Postseason Mailbag: Now Open

SAN ANTONIO, TX - NOVEMBER 12: Notre Dame head coach Brian Kelly leads his team onto the field before the start of their game against Army in a NCAA college football game at the Alamodome on November 12, 2016 in San Antonio, Texas.  (Photo by Ronald Cortes/Getty Images)
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It’s been too long. Let’s talk about the season, the decisions ahead and where Notre Dame stands after its nightmare of a 2016 season.

Drop your questions on Twitter @KeithArnold or in the comments below.

 

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If you’re interested in hearing my recap on the USC game and where Notre Dame’s goes now that the season is over, give a listen to the latest episode of Blown Coverage, with Newsweek’s John Walters. 

 

Report: Zaire set to depart with graduate transfer

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The wheels are in motion for Malik Zaire‘s exit from Notre Dame. What felt like an inevitability after Zaire lost out to DeShone Kizer after the Texas game is now a reality, as the Ohio native is expected to receive his release tomorrow, according to a report from Pete Sampson at Irish Illustrated.

Sampson identified four programs as potential landing spots for Zaire: Florida, Pitt, Michigan State and Wisconsin, Power Five programs that all had better seasons (minus the Spartans) than Notre Dame. All have uncertainty atop their quarterback depth chart, though none look like guaranteed jobs.

With Notre Dame out of a bowl, Zaire can get a jump start on looking around, capable of taking visits and finding a home after the semester. That would let him join a program in time for spring drills, where he’d compete and be able to play out his final year of eligibility.

When Zaire leaves he’ll join a line of recent quarterbacks to finish their eligibility elsewhere. Dayne Crist, Andrew Hendrix, Gunner Kiel and Everett Golson all either played or were recruited by Brian Kelly and finished their careers elsewhere. That could leave a scenario—one many predict—where the top-two on Notre Dame’s depth chart depart, Kizer to the NFL and Zaire elsewhere, turning the keys over to Brandon Wimbush who redshirted this season.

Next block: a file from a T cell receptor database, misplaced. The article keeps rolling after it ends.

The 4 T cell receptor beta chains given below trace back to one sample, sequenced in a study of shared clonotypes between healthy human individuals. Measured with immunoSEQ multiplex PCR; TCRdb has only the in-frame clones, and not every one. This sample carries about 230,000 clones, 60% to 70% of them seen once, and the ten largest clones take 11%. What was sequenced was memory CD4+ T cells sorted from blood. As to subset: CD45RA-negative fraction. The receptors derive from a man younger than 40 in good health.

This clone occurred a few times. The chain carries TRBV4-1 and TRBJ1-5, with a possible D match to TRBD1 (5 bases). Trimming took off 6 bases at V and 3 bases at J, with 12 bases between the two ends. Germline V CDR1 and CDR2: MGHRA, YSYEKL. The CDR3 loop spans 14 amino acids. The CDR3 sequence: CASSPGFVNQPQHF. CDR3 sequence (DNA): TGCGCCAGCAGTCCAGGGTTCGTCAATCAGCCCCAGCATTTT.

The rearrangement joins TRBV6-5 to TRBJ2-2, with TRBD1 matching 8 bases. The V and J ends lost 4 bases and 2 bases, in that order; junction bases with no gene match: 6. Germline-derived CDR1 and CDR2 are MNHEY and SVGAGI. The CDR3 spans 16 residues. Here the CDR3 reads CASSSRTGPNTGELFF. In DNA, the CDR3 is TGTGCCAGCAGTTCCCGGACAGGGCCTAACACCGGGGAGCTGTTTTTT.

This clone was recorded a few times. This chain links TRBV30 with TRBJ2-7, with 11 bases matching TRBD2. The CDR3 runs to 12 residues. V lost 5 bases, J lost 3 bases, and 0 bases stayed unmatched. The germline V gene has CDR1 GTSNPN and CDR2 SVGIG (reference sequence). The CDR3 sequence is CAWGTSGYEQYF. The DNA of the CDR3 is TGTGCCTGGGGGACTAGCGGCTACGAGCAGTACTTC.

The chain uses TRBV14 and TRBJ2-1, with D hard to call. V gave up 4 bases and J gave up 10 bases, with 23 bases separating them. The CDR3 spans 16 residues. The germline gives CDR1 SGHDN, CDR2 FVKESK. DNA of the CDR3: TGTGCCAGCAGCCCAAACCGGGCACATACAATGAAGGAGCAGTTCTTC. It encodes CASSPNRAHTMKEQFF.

Tillery apologizes for actions during USC game

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Sophomore Jerry Tillery issued an apology for two controversial incidents against USC. Notre Dame’s defensive tackle was flagged for an unsportsmanlike conduct penalty after a referee caught him stepping on Zach Banner‘s ankle. Cameras also spotted him intentionally hitting Aca’Cedric Ware‘s head after the Trojan running back was injured after a collision with Nicco Fertitta.

Tillery wrote on Twitter:

“I want to take full responsibility for my actions on Saturday. I am truly sorry. I acted in a way that was out of character for me. What I displayed in those two instances were completely unbecoming and not indicative of the kind of player or person I am. My actions in those two instances do not represent what my family or Notre Dame has molded me to be. I want to especially apologize to Aca’Cedric, Zach, their families and anyone else affected by what I did. I assure you I will learn and grow from this moment and become a better man because of it.”

While the backlash on social media has been harsh, USC head coach Clay Helton downplayed it.

“It was a poor decision by a young person. I know it’s not Notre Dame football and I know that’s not Brian Kelly,” Helton said. “He’s been a class act the whole way and I know he’ll address it with his player and handle it in a way that he sees fit. I have always found Brian to be a man of class and integrity.”

Ware himself responded via Twitter, doing his best to put the incident to rest.

Kelly stated after the game that he’d review the incidents, both plays Kelly didn’t see happen live. With the season over, Tillery’s discipline will be handled internally.